All participants completed a comprehensive health examination and interviews according to a site visit schedule. The health examination included the evaluation of anthropometric indexes and the collection of biological specimens for assessment. Participants also completed interviewer-administered questionnaires on demographic information (age and sex), medical history including medication use, family disease history, and lifestyle factors (smoking status and alcohol intake). All examinations were administered by health professionals trained to follow a standardized protocol. BMI (kg/m2) was calculated from height (cm) and body weight (kg), which were measured to the nearest 0.1 cm or 0.1 kg. Similarly, waist circumference (cm) was measured at the narrowest point between the lower rib and the iliac crest. After all participants had fasted for at least 8 h, venous blood samples were collected and delivered to the Seoul Clinical Laboratories (Seoul, Korea) for assays of plasma glucose and insulin, C-reactive protein (CRP), serum total cholesterol, HDL cholesterol, and triglyceride concentrations. The homeostasis model assessment insulin resistance (HOMA-IR) index was calculated as fasting serum insulin (μU/ml) × fasting plasma glucose (mg/dl)/405.
Definition of body size phenotype
Body-size phenotypes were defined based on the combination of BMI categories and the absence or presence of MetS components proposed by a modified version of the National Cholesterol Education Program Adult Treatment Panel III . The MetS components for this study included the following criteria: central obesity based on ethnicity-specific values (waist circumference ≥90 cm for men and ≥80 cm for women) , hypertriglyceridemia (≥150 mg/dl), low HDL cholesterol (<40 mg/dl for men and <50 mg/dl for women), BP at least 130/85 mmHg, and fasting glucose at least 100 mg/dl. By defining BMI cutoffs for normal weight (<23 kg/m2), overweight (23–24.9 kg/m2), and obese (≥25 kg/m2) , the study population was divided into six groups: healthy (none of the five MetS components) normal weight, unhealthy (one or more MetS component) normal weight, healthy overweight, unhealthy overweight, healthy obesity, and unhealthy obesity. To examine the status of the obesity phenotype upon diagnosis of newly developed hypertension among the healthy obese individuals at baseline, we considered four MetS components excluding BP to define the healthy and unhealthy status.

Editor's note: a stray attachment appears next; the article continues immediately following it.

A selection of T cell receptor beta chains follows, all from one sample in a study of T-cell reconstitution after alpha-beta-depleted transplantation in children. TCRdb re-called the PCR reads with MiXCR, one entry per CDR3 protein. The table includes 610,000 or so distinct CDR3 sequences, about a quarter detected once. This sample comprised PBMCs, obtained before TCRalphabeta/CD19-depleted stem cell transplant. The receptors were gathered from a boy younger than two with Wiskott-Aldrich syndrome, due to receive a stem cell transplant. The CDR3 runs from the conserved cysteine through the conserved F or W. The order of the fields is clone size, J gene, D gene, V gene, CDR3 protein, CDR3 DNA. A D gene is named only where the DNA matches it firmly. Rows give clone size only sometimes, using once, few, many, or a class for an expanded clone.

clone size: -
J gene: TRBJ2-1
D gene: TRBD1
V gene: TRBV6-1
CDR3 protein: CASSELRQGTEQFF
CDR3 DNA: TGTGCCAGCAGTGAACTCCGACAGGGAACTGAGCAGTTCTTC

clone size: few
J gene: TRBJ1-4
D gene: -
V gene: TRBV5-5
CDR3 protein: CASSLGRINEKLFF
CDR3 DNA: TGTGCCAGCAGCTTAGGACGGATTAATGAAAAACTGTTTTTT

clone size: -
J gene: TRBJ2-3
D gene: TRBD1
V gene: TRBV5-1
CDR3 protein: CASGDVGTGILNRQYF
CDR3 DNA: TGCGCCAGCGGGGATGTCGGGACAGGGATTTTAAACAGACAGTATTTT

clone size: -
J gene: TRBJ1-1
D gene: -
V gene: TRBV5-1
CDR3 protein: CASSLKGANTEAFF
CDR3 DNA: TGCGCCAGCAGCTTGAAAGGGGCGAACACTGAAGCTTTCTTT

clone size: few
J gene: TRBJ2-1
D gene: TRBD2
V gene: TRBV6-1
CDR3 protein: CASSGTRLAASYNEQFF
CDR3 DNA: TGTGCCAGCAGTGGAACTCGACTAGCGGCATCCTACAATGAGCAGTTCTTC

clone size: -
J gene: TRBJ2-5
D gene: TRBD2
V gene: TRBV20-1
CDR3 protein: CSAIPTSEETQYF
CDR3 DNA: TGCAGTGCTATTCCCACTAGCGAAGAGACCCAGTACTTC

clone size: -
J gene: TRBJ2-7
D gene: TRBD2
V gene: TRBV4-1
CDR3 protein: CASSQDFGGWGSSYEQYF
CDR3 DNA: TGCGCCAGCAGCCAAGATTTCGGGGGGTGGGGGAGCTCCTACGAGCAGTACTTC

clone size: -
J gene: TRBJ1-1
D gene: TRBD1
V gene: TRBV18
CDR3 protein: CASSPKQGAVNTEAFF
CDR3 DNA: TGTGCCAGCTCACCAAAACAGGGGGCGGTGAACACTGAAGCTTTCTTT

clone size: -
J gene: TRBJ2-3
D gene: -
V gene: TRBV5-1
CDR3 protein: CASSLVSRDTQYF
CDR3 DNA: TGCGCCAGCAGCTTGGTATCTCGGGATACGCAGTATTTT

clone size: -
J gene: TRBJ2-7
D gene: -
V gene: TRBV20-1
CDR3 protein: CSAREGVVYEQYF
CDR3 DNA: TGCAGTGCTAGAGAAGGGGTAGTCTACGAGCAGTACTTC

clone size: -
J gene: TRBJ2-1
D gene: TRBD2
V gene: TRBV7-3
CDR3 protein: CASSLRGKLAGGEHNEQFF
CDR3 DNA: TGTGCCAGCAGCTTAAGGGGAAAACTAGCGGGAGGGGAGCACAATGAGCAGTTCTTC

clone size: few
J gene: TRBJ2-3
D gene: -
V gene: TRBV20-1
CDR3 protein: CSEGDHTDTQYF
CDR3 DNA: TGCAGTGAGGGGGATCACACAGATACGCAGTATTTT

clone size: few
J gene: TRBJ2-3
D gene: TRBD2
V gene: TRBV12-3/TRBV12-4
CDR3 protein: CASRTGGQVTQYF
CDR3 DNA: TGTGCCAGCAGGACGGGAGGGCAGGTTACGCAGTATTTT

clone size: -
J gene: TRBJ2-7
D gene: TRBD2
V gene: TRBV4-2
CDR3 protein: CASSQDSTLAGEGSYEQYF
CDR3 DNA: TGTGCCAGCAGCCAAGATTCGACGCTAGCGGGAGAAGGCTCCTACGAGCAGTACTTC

Blood pressure measurement and hypertension incidence
At baseline and biennial follow-up visits, BP was measured by trained examiners according to a standardized protocol after a rest period of at least 5-min in the sitting position using an appropriate-sized cuff and a mercury sphygmomanometer . The first and the fifth phases of Korotkoff sounds were used for SBP and DBP. BP measurements were repeated after a 30-s interval and were recorded to the nearest 2 mmHg. The average value of the two readings was used for analysis. The use of antihypertensive medication was assessed by an interviewer-administered questionnaire at baseline and at every visit in both the Ansan and Ansung cohorts. Incident hypertension was defined as the first occurrence at any follow-up examination if the participants had SBP at least 140 mmHg, DBP at least 90 mmHg, or were being treated with antihypertensive medication. A participant was classified as having hypertension at the next follow-up examination if criteria had been met at any previous follow-up examination.
Baseline characteristics of KoGES participants were calculated using means for continuous variables and frequencies or percentages for categorical variables. The analyses of continuous and categorical variables to assess differences among six groups according to different combinations of BMI categories and the absence or presence of the MetS components were determined by one-way analysis of variance using the Scheffe posthoc test for comparison or the χ2 test. The crude 8-year incidence rates of hypertension were calculated as the number of risk cases per 1000 person-years based on the BMI categories and MetS components. The crude 8-year cumulative hypertension incidence was also compared with 2-year interval incidences. Thereafter, hazard ratios (HRs) and 95% confidence intervals (CIs) from Cox proportional hazards regression models with fixed covariates (with the healthy normal weight group as the reference category) were used to estimate relative risks for 8-year cumulative hypertension incidence based on baseline BMI categories and MetS components. Model 1 was adjusted for age and sex, and model 2 added physical activity, alcohol consumption, smoking status, and family history of hypertension and CVD to model 1. A similar subgroup analysis was performed in each cohort. A two-sided P < 0.05 was considered statistically significant. All statistical analyses were performed using SAS statistical software (SAS 9.1.3, SAS Institute, Cary, North Carolina, USA).